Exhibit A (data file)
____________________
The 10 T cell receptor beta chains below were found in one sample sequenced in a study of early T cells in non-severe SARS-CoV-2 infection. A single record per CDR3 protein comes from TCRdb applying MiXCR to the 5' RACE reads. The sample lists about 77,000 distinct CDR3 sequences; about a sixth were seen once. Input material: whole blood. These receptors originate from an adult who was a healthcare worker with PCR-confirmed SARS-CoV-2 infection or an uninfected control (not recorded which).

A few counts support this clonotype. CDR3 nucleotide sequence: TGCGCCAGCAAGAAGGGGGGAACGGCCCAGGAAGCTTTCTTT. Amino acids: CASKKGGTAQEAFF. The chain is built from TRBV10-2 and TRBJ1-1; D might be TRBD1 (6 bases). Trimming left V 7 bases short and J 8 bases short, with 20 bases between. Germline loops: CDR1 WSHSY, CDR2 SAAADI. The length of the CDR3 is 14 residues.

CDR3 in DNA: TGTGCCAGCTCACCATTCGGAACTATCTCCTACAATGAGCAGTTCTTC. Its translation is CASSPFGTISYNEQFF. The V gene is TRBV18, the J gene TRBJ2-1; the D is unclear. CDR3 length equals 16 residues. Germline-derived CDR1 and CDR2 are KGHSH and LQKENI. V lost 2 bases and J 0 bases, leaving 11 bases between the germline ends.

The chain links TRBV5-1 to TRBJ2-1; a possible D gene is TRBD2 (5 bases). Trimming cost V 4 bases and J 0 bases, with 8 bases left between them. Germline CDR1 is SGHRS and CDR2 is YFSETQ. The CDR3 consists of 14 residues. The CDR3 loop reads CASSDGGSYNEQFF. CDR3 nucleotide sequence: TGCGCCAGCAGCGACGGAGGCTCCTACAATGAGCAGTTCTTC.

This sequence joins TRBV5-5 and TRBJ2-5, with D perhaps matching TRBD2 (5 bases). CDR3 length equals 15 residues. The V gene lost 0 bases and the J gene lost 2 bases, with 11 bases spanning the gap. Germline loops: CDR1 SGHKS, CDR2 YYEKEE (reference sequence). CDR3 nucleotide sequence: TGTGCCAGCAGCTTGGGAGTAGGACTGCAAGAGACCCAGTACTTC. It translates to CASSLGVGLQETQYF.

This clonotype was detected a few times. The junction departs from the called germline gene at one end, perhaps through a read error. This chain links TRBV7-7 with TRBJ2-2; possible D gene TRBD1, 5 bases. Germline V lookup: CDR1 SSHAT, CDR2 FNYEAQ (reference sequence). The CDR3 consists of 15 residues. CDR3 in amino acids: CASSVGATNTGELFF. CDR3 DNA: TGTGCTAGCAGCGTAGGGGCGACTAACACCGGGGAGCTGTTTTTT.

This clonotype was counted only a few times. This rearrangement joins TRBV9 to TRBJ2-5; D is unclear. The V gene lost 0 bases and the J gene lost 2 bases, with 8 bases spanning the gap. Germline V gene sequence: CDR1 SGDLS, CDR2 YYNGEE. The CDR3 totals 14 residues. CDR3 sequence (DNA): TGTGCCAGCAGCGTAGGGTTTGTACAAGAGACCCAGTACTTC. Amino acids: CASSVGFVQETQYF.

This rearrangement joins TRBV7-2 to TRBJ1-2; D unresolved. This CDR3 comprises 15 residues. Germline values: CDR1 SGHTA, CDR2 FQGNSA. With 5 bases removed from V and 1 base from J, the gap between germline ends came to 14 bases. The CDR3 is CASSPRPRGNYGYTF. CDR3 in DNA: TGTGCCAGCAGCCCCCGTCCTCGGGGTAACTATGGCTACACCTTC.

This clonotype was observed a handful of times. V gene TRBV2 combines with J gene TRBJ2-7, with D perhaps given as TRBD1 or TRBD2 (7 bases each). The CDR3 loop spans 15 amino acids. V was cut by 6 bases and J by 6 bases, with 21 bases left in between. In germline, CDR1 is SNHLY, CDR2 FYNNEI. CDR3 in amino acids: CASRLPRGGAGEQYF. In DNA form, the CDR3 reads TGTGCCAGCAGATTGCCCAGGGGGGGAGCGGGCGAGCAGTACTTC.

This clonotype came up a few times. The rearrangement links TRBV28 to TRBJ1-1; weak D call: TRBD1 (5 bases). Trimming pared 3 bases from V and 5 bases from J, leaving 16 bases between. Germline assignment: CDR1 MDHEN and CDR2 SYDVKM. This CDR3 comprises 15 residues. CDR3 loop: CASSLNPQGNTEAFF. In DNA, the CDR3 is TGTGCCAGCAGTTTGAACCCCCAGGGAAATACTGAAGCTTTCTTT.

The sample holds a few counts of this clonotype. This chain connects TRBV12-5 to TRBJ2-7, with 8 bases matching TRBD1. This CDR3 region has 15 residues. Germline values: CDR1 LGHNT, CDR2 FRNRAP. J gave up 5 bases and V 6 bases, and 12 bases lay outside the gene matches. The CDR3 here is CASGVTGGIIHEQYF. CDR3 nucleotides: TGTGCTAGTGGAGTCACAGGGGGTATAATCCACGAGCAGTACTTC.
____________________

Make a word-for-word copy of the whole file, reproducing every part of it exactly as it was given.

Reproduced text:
The 10 T cell receptor beta chains below were found in one sample sequenced in a study of early T cells in non-severe SARS-CoV-2 infection. A single record per CDR3 protein comes from TCRdb applying MiXCR to the 5' RACE reads. The sample lists about 77,000 distinct CDR3 sequences; about a sixth were seen once. Input material: whole blood. These receptors originate from an adult who was a healthcare worker with PCR-confirmed SARS-CoV-2 infection or an uninfected control (not recorded which).

A few counts support this clonotype. CDR3 nucleotide sequence: TGCGCCAGCAAGAAGGGGGGAACGGCCCAGGAAGCTTTCTTT. Amino acids: CASKKGGTAQEAFF. The chain is built from TRBV10-2 and TRBJ1-1; D might be TRBD1 (6 bases). Trimming left V 7 bases short and J 8 bases short, with 20 bases between. Germline loops: CDR1 WSHSY, CDR2 SAAADI. The length of the CDR3 is 14 residues.

CDR3 in DNA: TGTGCCAGCTCACCATTCGGAACTATCTCCTACAATGAGCAGTTCTTC. Its translation is CASSPFGTISYNEQFF. The V gene is TRBV18, the J gene TRBJ2-1; the D is unclear. CDR3 length equals 16 residues. Germline-derived CDR1 and CDR2 are KGHSH and LQKENI. V lost 2 bases and J 0 bases, leaving 11 bases between the germline ends.

The chain links TRBV5-1 to TRBJ2-1; a possible D gene is TRBD2 (5 bases). Trimming cost V 4 bases and J 0 bases, with 8 bases left between them. Germline CDR1 is SGHRS and CDR2 is YFSETQ. The CDR3 consists of 14 residues. The CDR3 loop reads CASSDGGSYNEQFF. CDR3 nucleotide sequence: TGCGCCAGCAGCGACGGAGGCTCCTACAATGAGCAGTTCTTC.

This sequence joins TRBV5-5 and TRBJ2-5, with D perhaps matching TRBD2 (5 bases). CDR3 length equals 15 residues. The V gene lost 0 bases and the J gene lost 2 bases, with 11 bases spanning the gap. Germline loops: CDR1 SGHKS, CDR2 YYEKEE (reference sequence). CDR3 nucleotide sequence: TGTGCCAGCAGCTTGGGAGTAGGACTGCAAGAGACCCAGTACTTC. It translates to CASSLGVGLQETQYF.

This clonotype was detected a few times. The junction departs from the called germline gene at one end, perhaps through a read error. This chain links TRBV7-7 with TRBJ2-2; possible D gene TRBD1, 5 bases. Germline V lookup: CDR1 SSHAT, CDR2 FNYEAQ (reference sequence). The CDR3 consists of 15 residues. CDR3 in amino acids: CASSVGATNTGELFF. CDR3 DNA: TGTGCTAGCAGCGTAGGGGCGACTAACACCGGGGAGCTGTTTTTT.

This clonotype was counted only a few times. This rearrangement joins TRBV9 to TRBJ2-5; D is unclear. The V gene lost 0 bases and the J gene lost 2 bases, with 8 bases spanning the gap. Germline V gene sequence: CDR1 SGDLS, CDR2 YYNGEE. The CDR3 totals 14 residues. CDR3 sequence (DNA): TGTGCCAGCAGCGTAGGGTTTGTACAAGAGACCCAGTACTTC. Amino acids: CASSVGFVQETQYF.

This rearrangement joins TRBV7-2 to TRBJ1-2; D unresolved. This CDR3 comprises 15 residues. Germline values: CDR1 SGHTA, CDR2 FQGNSA. With 5 bases removed from V and 1 base from J, the gap between germline ends came to 14 bases. The CDR3 is CASSPRPRGNYGYTF. CDR3 in DNA: TGTGCCAGCAGCCCCCGTCCTCGGGGTAACTATGGCTACACCTTC.

This clonotype was observed a handful of times. V gene TRBV2 combines with J gene TRBJ2-7, with D perhaps given as TRBD1 or TRBD2 (7 bases each). The CDR3 loop spans 15 amino acids. V was cut by 6 bases and J by 6 bases, with 21 bases left in between. In germline, CDR1 is SNHLY, CDR2 FYNNEI. CDR3 in amino acids: CASRLPRGGAGEQYF. In DNA form, the CDR3 reads TGTGCCAGCAGATTGCCCAGGGGGGGAGCGGGCGAGCAGTACTTC.

This clonotype came up a few times. The rearrangement links TRBV28 to TRBJ1-1; weak D call: TRBD1 (5 bases). Trimming pared 3 bases from V and 5 bases from J, leaving 16 bases between. Germline assignment: CDR1 MDHEN and CDR2 SYDVKM. This CDR3 comprises 15 residues. CDR3 loop: CASSLNPQGNTEAFF. In DNA, the CDR3 is TGTGCCAGCAGTTTGAACCCCCAGGGAAATACTGAAGCTTTCTTT.

The sample holds a few counts of this clonotype. This chain connects TRBV12-5 to TRBJ2-7, with 8 bases matching TRBD1. This CDR3 region has 15 residues. Germline values: CDR1 LGHNT, CDR2 FRNRAP. J gave up 5 bases and V 6 bases, and 12 bases lay outside the gene matches. The CDR3 here is CASGVTGGIIHEQYF. CDR3 nucleotides: TGTGCTAGTGGAGTCACAGGGGGTATAATCCACGAGCAGTACTTC.